2.2.2.1.1 Silver nitrate.
2.2.2.1.2 Potassium chromate.
2.2.2.2 Preparation of reagents
2.2.2.2.1 Silver nitrate standard titration solution (0.1 mol/L).
liter (mol/L);
35.453 - The molar mass of chloride ion, in grams per mole (g/mol);
f - The dilution factor of the sample solution;
m - Sample mass, in grams (g);
100, 1000 - Unit conversion factor.
The calculation result is retained to two decimal places.
2.2.6 Precision
The absolute difference between the two independent determination results, obtained under repeated conditions, shall not exceed 5% of the arithmetic mean. 2.3 Determination of calcium
Operate according to the atomic absorption spectrophotometry in GB/T
5009.92.
2.4 Determination of magnesium
Operate according to GB/T 5009.90.
2.5 Determination of sulfate radical (EDTA complexometric titration)
2.5.1 Principle
Excess barium chloride and the sulfate radical in the sample form insoluble barium sulfate precipitate. The remaining barium ions are titrated using a standard solution of disodium edetate (EDTA). USE indirect method to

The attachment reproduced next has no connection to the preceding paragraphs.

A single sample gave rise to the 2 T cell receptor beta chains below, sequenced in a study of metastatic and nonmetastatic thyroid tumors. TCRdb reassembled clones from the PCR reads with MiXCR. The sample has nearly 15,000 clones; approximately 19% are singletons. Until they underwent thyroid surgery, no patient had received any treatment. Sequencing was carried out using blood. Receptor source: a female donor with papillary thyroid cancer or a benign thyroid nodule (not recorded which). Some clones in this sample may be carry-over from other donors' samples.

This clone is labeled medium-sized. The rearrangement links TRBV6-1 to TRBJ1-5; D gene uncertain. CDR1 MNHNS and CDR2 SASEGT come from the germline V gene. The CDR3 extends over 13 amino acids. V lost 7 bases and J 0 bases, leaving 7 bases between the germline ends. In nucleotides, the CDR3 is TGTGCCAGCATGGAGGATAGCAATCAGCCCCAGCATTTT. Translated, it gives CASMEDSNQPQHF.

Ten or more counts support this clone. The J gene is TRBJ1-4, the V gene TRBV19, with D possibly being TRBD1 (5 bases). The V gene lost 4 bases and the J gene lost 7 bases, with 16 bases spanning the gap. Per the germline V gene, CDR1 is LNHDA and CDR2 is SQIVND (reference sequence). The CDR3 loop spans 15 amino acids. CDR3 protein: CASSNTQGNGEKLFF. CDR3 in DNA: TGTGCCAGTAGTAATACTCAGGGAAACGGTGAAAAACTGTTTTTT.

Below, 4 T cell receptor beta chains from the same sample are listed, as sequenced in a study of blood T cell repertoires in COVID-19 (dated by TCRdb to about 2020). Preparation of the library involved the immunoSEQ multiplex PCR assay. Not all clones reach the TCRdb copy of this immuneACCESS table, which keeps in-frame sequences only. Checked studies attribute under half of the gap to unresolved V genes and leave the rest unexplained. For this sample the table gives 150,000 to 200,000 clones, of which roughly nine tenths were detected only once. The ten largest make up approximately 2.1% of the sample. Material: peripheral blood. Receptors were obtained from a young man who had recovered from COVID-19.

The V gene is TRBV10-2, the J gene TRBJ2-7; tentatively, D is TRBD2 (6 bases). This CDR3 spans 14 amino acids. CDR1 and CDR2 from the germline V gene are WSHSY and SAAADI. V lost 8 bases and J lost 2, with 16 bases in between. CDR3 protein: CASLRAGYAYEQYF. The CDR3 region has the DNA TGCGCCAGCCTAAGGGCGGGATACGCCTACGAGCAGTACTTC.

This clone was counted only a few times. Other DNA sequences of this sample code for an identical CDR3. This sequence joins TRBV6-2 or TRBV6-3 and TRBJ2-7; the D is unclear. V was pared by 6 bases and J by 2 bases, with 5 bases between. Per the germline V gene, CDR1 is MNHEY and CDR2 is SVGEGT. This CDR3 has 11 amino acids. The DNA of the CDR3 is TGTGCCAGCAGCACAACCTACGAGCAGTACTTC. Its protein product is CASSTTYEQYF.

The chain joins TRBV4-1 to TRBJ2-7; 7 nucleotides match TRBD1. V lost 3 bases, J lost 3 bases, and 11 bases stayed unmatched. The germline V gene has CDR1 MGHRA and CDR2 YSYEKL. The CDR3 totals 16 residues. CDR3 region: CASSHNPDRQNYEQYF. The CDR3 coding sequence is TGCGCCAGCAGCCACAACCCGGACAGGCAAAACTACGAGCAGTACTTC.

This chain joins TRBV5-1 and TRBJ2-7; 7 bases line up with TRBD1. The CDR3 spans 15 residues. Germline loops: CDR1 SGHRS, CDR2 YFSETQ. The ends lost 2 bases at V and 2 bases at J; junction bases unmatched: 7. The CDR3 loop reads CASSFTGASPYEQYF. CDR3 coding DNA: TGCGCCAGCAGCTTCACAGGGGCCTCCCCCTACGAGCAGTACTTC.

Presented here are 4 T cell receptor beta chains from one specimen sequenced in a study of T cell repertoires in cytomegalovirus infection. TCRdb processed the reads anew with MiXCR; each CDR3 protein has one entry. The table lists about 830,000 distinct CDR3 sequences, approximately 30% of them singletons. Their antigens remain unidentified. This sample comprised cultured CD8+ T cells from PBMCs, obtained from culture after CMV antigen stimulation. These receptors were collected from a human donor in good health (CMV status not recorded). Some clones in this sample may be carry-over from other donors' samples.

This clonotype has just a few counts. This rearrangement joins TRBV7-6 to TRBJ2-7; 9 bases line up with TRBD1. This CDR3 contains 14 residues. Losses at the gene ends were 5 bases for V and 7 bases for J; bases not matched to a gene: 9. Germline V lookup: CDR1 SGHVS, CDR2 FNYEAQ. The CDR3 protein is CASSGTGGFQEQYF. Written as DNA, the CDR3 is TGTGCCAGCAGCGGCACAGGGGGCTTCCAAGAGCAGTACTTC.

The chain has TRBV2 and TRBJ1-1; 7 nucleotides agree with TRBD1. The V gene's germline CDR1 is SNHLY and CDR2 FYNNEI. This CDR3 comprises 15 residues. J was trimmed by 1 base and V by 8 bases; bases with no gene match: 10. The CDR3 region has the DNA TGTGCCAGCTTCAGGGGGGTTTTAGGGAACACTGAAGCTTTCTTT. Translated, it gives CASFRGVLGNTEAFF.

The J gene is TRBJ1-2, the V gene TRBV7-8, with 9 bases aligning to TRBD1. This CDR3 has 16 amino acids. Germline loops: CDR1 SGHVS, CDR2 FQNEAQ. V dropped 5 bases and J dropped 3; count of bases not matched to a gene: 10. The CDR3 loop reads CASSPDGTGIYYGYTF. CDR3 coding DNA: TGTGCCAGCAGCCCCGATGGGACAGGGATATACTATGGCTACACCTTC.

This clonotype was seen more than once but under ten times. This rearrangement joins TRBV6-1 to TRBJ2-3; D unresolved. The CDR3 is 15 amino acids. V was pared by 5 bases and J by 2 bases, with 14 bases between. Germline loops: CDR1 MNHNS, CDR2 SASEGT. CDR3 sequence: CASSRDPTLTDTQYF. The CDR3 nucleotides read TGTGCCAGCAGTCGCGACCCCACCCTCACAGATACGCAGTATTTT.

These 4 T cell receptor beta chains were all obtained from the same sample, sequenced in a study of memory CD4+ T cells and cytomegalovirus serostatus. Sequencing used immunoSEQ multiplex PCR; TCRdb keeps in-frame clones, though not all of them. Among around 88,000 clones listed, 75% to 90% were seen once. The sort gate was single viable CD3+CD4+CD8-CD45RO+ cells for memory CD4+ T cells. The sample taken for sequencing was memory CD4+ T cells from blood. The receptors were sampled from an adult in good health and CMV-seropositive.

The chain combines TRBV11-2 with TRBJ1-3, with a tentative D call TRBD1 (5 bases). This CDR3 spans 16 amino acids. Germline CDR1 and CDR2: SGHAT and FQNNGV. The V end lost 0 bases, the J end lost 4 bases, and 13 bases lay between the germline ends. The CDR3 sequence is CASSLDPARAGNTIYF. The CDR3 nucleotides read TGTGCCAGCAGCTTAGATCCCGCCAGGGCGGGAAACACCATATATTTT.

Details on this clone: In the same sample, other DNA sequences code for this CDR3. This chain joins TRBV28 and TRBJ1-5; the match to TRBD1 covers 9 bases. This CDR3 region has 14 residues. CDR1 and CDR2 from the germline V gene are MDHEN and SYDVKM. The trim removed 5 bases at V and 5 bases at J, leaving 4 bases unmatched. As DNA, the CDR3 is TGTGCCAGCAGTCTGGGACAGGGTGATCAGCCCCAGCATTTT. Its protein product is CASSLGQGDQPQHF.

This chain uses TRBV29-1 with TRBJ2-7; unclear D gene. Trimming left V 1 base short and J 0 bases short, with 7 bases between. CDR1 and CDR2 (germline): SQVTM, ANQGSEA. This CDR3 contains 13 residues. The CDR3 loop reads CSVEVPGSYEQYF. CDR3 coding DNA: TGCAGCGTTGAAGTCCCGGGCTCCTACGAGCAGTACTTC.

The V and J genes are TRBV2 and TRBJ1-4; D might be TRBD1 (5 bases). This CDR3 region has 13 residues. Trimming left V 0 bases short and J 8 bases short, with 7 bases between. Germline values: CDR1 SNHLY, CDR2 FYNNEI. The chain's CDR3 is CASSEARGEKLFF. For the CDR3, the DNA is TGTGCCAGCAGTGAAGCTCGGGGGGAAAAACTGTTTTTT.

determine the sulfate radical.
2.5.2 Reagents and materials
Note: Unless otherwise stated, the reagents used in this method are analytically pure; the water is the Grade 3 water specified in GB/T 6682.
2.5.2.1 Reagents
2.5.2.1.1 Hydrochloric acid.
2.5.2.1.2 Aqueous ammonia.
2.5.2.1.3 Ammonium chloride.
2.5.2.1.4 Absolute ethanol.
2.5.4 Analytical procedures
2.5.4.1 Sample processing
WEIGH 25 g (accurate to 0.001 g) of the pulverized sample in a 400 mL beaker; ADD about 200 mL of water; HEAT on a boiling water bath; USE a glass rod to stir until completely dissolved. After cooling, TRANSFER to a 500 mL volumetric flask; ADD water to the mark; SHAKE well; if necessary, filter. When the content of ions to be tested in the sample is too high, it may be appropriately diluted and then determined.
2.5.4.2 Determination
PIPETTE a sample solution (2.5.4.1) of a certain volume (so that the sulfate radical content in the solution is below 8 mg) in a 150 mL conical flask. ADD 1 drop of hydrochloric acid solution (2.5.2.2.1); ADD 5.00 mL of barium chloride solution (2.5.2.2.6); STIR for a while; LET it stand for 5 min. ADD 5 mL of ethylenediaminetetraacetic acid disodium magnesium solution, 10 mL of